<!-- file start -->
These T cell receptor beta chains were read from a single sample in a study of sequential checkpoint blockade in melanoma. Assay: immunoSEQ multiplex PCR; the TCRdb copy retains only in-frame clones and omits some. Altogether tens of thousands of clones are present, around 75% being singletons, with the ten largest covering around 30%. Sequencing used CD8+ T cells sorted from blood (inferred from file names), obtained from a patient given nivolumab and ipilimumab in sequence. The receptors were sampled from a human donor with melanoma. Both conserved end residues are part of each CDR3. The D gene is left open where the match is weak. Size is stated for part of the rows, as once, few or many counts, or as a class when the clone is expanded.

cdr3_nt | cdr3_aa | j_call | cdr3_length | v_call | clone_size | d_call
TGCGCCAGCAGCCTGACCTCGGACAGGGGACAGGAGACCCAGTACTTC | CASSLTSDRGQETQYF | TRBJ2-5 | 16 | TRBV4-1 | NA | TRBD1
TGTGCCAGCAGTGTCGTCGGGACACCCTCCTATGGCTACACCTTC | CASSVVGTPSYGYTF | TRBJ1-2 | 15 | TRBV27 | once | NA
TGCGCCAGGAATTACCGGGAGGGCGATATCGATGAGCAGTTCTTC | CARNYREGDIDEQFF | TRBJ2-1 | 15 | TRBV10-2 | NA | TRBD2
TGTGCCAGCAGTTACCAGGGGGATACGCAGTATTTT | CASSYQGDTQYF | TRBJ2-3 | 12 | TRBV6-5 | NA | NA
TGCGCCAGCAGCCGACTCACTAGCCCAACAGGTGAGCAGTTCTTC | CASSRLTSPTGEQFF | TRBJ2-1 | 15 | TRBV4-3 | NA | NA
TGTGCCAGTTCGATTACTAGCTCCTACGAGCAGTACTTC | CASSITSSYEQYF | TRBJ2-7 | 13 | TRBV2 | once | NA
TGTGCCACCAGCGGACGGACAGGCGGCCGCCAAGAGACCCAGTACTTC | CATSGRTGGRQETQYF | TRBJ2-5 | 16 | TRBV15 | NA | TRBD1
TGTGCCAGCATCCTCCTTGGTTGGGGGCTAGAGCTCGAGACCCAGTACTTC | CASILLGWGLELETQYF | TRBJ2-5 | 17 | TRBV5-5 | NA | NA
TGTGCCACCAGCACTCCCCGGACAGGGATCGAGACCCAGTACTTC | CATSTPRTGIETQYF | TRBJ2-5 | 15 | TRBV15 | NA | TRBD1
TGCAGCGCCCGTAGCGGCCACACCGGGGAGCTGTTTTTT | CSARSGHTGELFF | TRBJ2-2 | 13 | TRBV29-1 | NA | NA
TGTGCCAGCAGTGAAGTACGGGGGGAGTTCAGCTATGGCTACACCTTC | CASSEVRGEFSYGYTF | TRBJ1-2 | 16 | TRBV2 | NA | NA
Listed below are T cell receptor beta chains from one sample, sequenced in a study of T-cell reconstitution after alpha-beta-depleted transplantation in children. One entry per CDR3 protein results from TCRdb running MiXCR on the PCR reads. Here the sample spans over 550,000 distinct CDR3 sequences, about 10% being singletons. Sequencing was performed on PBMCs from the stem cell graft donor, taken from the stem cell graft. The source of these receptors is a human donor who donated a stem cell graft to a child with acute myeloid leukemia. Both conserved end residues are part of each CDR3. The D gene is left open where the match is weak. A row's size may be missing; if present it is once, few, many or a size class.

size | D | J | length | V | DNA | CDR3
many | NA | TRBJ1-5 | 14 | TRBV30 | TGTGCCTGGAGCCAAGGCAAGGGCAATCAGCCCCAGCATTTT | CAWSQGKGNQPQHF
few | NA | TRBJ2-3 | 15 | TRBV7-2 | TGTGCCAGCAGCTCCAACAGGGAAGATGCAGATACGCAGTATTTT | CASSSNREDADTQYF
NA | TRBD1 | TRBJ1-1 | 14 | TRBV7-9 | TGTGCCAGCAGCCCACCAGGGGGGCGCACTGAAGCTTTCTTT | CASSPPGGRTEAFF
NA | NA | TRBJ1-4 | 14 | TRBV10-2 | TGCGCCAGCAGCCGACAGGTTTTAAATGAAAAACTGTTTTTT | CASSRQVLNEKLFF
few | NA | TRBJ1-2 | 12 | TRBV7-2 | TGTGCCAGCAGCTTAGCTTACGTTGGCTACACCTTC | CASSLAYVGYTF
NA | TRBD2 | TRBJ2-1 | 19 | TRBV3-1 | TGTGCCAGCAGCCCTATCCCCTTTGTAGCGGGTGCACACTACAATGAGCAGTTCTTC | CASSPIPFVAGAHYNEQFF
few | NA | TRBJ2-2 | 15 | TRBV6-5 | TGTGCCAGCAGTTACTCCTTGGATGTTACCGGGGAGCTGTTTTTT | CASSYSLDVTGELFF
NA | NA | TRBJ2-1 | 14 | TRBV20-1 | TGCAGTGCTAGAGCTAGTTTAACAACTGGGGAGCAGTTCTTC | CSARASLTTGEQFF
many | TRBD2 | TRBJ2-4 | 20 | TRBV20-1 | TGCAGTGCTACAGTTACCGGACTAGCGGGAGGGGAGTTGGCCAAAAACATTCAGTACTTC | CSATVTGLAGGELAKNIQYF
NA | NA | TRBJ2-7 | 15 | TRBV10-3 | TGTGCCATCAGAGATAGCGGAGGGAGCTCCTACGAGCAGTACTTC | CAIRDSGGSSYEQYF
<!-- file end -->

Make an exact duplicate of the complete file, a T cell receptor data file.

These T cell receptor beta chains were read from a single sample in a study of sequential checkpoint blockade in melanoma. Assay: immunoSEQ multiplex PCR; the TCRdb copy retains only in-frame clones and omits some. Altogether tens of thousands of clones are present, around 75% being singletons, with the ten largest covering around 30%. Sequencing used CD8+ T cells sorted from blood (inferred from file names), obtained from a patient given nivolumab and ipilimumab in sequence. The receptors were sampled from a human donor with melanoma. Both conserved end residues are part of each CDR3. The D gene is left open where the match is weak. Size is stated for part of the rows, as once, few or many counts, or as a class when the clone is expanded.

cdr3_nt | cdr3_aa | j_call | cdr3_length | v_call | clone_size | d_call
TGCGCCAGCAGCCTGACCTCGGACAGGGGACAGGAGACCCAGTACTTC | CASSLTSDRGQETQYF | TRBJ2-5 | 16 | TRBV4-1 | NA | TRBD1
TGTGCCAGCAGTGTCGTCGGGACACCCTCCTATGGCTACACCTTC | CASSVVGTPSYGYTF | TRBJ1-2 | 15 | TRBV27 | once | NA
TGCGCCAGGAATTACCGGGAGGGCGATATCGATGAGCAGTTCTTC | CARNYREGDIDEQFF | TRBJ2-1 | 15 | TRBV10-2 | NA | TRBD2
TGTGCCAGCAGTTACCAGGGGGATACGCAGTATTTT | CASSYQGDTQYF | TRBJ2-3 | 12 | TRBV6-5 | NA | NA
TGCGCCAGCAGCCGACTCACTAGCCCAACAGGTGAGCAGTTCTTC | CASSRLTSPTGEQFF | TRBJ2-1 | 15 | TRBV4-3 | NA | NA
TGTGCCAGTTCGATTACTAGCTCCTACGAGCAGTACTTC | CASSITSSYEQYF | TRBJ2-7 | 13 | TRBV2 | once | NA
TGTGCCACCAGCGGACGGACAGGCGGCCGCCAAGAGACCCAGTACTTC | CATSGRTGGRQETQYF | TRBJ2-5 | 16 | TRBV15 | NA | TRBD1
TGTGCCAGCATCCTCCTTGGTTGGGGGCTAGAGCTCGAGACCCAGTACTTC | CASILLGWGLELETQYF | TRBJ2-5 | 17 | TRBV5-5 | NA | NA
TGTGCCACCAGCACTCCCCGGACAGGGATCGAGACCCAGTACTTC | CATSTPRTGIETQYF | TRBJ2-5 | 15 | TRBV15 | NA | TRBD1
TGCAGCGCCCGTAGCGGCCACACCGGGGAGCTGTTTTTT | CSARSGHTGELFF | TRBJ2-2 | 13 | TRBV29-1 | NA | NA
TGTGCCAGCAGTGAAGTACGGGGGGAGTTCAGCTATGGCTACACCTTC | CASSEVRGEFSYGYTF | TRBJ1-2 | 16 | TRBV2 | NA | NA
Listed below are T cell receptor beta chains from one sample, sequenced in a study of T-cell reconstitution after alpha-beta-depleted transplantation in children. One entry per CDR3 protein results from TCRdb running MiXCR on the PCR reads. Here the sample spans over 550,000 distinct CDR3 sequences, about 10% being singletons. Sequencing was performed on PBMCs from the stem cell graft donor, taken from the stem cell graft. The source of these receptors is a human donor who donated a stem cell graft to a child with acute myeloid leukemia. Both conserved end residues are part of each CDR3. The D gene is left open where the match is weak. A row's size may be missing; if present it is once, few, many or a size class.

size | D | J | length | V | DNA | CDR3
many | NA | TRBJ1-5 | 14 | TRBV30 | TGTGCCTGGAGCCAAGGCAAGGGCAATCAGCCCCAGCATTTT | CAWSQGKGNQPQHF
few | NA | TRBJ2-3 | 15 | TRBV7-2 | TGTGCCAGCAGCTCCAACAGGGAAGATGCAGATACGCAGTATTTT | CASSSNREDADTQYF
NA | TRBD1 | TRBJ1-1 | 14 | TRBV7-9 | TGTGCCAGCAGCCCACCAGGGGGGCGCACTGAAGCTTTCTTT | CASSPPGGRTEAFF
NA | NA | TRBJ1-4 | 14 | TRBV10-2 | TGCGCCAGCAGCCGACAGGTTTTAAATGAAAAACTGTTTTTT | CASSRQVLNEKLFF
few | NA | TRBJ1-2 | 12 | TRBV7-2 | TGTGCCAGCAGCTTAGCTTACGTTGGCTACACCTTC | CASSLAYVGYTF
NA | TRBD2 | TRBJ2-1 | 19 | TRBV3-1 | TGTGCCAGCAGCCCTATCCCCTTTGTAGCGGGTGCACACTACAATGAGCAGTTCTTC | CASSPIPFVAGAHYNEQFF
few | NA | TRBJ2-2 | 15 | TRBV6-5 | TGTGCCAGCAGTTACTCCTTGGATGTTACCGGGGAGCTGTTTTTT | CASSYSLDVTGELFF
NA | NA | TRBJ2-1 | 14 | TRBV20-1 | TGCAGTGCTAGAGCTAGTTTAACAACTGGGGAGCAGTTCTTC | CSARASLTTGEQFF
many | TRBD2 | TRBJ2-4 | 20 | TRBV20-1 | TGCAGTGCTACAGTTACCGGACTAGCGGGAGGGGAGTTGGCCAAAAACATTCAGTACTTC | CSATVTGLAGGELAKNIQYF
NA | NA | TRBJ2-7 | 15 | TRBV10-3 | TGTGCCATCAGAGATAGCGGAGGGAGCTCCTACGAGCAGTACTTC | CAIRDSGGSSYEQYF